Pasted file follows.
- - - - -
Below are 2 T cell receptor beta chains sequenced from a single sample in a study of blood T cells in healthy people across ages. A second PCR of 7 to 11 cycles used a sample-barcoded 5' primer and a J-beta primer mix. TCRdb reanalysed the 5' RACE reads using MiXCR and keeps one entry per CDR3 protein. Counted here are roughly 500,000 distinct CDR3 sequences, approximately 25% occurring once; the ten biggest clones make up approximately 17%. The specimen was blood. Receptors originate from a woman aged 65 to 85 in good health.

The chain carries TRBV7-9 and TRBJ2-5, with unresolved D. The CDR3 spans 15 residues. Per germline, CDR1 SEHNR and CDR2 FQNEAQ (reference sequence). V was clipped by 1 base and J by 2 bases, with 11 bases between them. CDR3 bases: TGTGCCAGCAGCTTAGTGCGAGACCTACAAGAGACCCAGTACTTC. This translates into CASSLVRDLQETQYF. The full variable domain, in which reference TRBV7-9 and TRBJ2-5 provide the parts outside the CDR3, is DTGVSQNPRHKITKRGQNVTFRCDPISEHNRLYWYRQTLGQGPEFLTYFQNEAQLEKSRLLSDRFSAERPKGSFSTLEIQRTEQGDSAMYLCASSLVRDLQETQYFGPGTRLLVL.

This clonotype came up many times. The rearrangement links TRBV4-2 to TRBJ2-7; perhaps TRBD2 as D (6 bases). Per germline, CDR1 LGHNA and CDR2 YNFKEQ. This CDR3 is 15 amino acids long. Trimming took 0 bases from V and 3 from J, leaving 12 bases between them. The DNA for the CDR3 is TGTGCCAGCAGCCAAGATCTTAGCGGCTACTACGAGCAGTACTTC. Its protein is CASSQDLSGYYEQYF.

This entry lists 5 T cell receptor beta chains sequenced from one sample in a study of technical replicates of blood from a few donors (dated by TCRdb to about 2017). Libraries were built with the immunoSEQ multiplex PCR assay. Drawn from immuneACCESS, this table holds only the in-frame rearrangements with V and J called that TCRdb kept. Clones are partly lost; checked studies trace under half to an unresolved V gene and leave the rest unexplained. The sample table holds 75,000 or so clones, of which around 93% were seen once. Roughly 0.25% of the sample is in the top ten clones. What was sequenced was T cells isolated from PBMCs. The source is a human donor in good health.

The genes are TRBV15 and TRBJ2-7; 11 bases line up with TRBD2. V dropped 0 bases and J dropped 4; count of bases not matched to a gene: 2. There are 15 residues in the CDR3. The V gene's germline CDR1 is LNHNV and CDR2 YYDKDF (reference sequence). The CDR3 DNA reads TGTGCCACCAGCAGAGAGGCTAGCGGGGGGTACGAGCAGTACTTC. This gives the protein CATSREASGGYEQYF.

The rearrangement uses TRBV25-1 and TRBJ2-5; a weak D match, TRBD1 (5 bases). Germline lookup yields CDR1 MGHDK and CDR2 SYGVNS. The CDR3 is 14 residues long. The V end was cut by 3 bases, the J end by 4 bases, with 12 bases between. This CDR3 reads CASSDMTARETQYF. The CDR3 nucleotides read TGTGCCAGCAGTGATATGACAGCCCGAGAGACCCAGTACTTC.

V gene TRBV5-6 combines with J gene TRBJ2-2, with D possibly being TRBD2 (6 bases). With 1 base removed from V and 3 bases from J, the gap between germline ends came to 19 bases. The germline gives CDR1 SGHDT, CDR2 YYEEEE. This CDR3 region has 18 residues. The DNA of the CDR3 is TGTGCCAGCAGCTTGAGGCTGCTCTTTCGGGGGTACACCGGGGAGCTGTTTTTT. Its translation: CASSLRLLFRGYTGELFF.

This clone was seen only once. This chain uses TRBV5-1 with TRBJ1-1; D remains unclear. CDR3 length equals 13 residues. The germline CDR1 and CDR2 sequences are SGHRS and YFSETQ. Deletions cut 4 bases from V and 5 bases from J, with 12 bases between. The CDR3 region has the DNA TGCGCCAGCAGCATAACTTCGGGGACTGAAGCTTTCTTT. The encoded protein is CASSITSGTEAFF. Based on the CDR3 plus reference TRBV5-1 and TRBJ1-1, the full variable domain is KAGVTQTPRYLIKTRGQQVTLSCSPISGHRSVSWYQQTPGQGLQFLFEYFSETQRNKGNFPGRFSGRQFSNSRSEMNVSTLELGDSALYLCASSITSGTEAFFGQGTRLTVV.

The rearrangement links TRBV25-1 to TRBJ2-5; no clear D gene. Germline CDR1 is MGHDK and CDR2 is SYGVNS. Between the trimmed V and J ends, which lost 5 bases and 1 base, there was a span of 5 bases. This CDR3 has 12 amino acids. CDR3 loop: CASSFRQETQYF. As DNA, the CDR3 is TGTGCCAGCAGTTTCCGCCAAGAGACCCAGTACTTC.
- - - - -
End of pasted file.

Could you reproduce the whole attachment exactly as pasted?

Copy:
Below are 2 T cell receptor beta chains sequenced from a single sample in a study of blood T cells in healthy people across ages. A second PCR of 7 to 11 cycles used a sample-barcoded 5' primer and a J-beta primer mix. TCRdb reanalysed the 5' RACE reads using MiXCR and keeps one entry per CDR3 protein. Counted here are roughly 500,000 distinct CDR3 sequences, approximately 25% occurring once; the ten biggest clones make up approximately 17%. The specimen was blood. Receptors originate from a woman aged 65 to 85 in good health.

The chain carries TRBV7-9 and TRBJ2-5, with unresolved D. The CDR3 spans 15 residues. Per germline, CDR1 SEHNR and CDR2 FQNEAQ (reference sequence). V was clipped by 1 base and J by 2 bases, with 11 bases between them. CDR3 bases: TGTGCCAGCAGCTTAGTGCGAGACCTACAAGAGACCCAGTACTTC. This translates into CASSLVRDLQETQYF. The full variable domain, in which reference TRBV7-9 and TRBJ2-5 provide the parts outside the CDR3, is DTGVSQNPRHKITKRGQNVTFRCDPISEHNRLYWYRQTLGQGPEFLTYFQNEAQLEKSRLLSDRFSAERPKGSFSTLEIQRTEQGDSAMYLCASSLVRDLQETQYFGPGTRLLVL.

This clonotype came up many times. The rearrangement links TRBV4-2 to TRBJ2-7; perhaps TRBD2 as D (6 bases). Per germline, CDR1 LGHNA and CDR2 YNFKEQ. This CDR3 is 15 amino acids long. Trimming took 0 bases from V and 3 from J, leaving 12 bases between them. The DNA for the CDR3 is TGTGCCAGCAGCCAAGATCTTAGCGGCTACTACGAGCAGTACTTC. Its protein is CASSQDLSGYYEQYF.

This entry lists 5 T cell receptor beta chains sequenced from one sample in a study of technical replicates of blood from a few donors (dated by TCRdb to about 2017). Libraries were built with the immunoSEQ multiplex PCR assay. Drawn from immuneACCESS, this table holds only the in-frame rearrangements with V and J called that TCRdb kept. Clones are partly lost; checked studies trace under half to an unresolved V gene and leave the rest unexplained. The sample table holds 75,000 or so clones, of which around 93% were seen once. Roughly 0.25% of the sample is in the top ten clones. What was sequenced was T cells isolated from PBMCs. The source is a human donor in good health.

The genes are TRBV15 and TRBJ2-7; 11 bases line up with TRBD2. V dropped 0 bases and J dropped 4; count of bases not matched to a gene: 2. There are 15 residues in the CDR3. The V gene's germline CDR1 is LNHNV and CDR2 YYDKDF (reference sequence). The CDR3 DNA reads TGTGCCACCAGCAGAGAGGCTAGCGGGGGGTACGAGCAGTACTTC. This gives the protein CATSREASGGYEQYF.

The rearrangement uses TRBV25-1 and TRBJ2-5; a weak D match, TRBD1 (5 bases). Germline lookup yields CDR1 MGHDK and CDR2 SYGVNS. The CDR3 is 14 residues long. The V end was cut by 3 bases, the J end by 4 bases, with 12 bases between. This CDR3 reads CASSDMTARETQYF. The CDR3 nucleotides read TGTGCCAGCAGTGATATGACAGCCCGAGAGACCCAGTACTTC.

V gene TRBV5-6 combines with J gene TRBJ2-2, with D possibly being TRBD2 (6 bases). With 1 base removed from V and 3 bases from J, the gap between germline ends came to 19 bases. The germline gives CDR1 SGHDT, CDR2 YYEEEE. This CDR3 region has 18 residues. The DNA of the CDR3 is TGTGCCAGCAGCTTGAGGCTGCTCTTTCGGGGGTACACCGGGGAGCTGTTTTTT. Its translation: CASSLRLLFRGYTGELFF.

This clone was seen only once. This chain uses TRBV5-1 with TRBJ1-1; D remains unclear. CDR3 length equals 13 residues. The germline CDR1 and CDR2 sequences are SGHRS and YFSETQ. Deletions cut 4 bases from V and 5 bases from J, with 12 bases between. The CDR3 region has the DNA TGCGCCAGCAGCATAACTTCGGGGACTGAAGCTTTCTTT. The encoded protein is CASSITSGTEAFF. Based on the CDR3 plus reference TRBV5-1 and TRBJ1-1, the full variable domain is KAGVTQTPRYLIKTRGQQVTLSCSPISGHRSVSWYQQTPGQGLQFLFEYFSETQRNKGNFPGRFSGRQFSNSRSEMNVSTLELGDSALYLCASSITSGTEAFFGQGTRLTVV.

The rearrangement links TRBV25-1 to TRBJ2-5; no clear D gene. Germline CDR1 is MGHDK and CDR2 is SYGVNS. Between the trimmed V and J ends, which lost 5 bases and 1 base, there was a span of 5 bases. This CDR3 has 12 amino acids. CDR3 loop: CASSFRQETQYF. As DNA, the CDR3 is TGTGCCAGCAGTTTCCGCCAAGAGACCCAGTACTTC.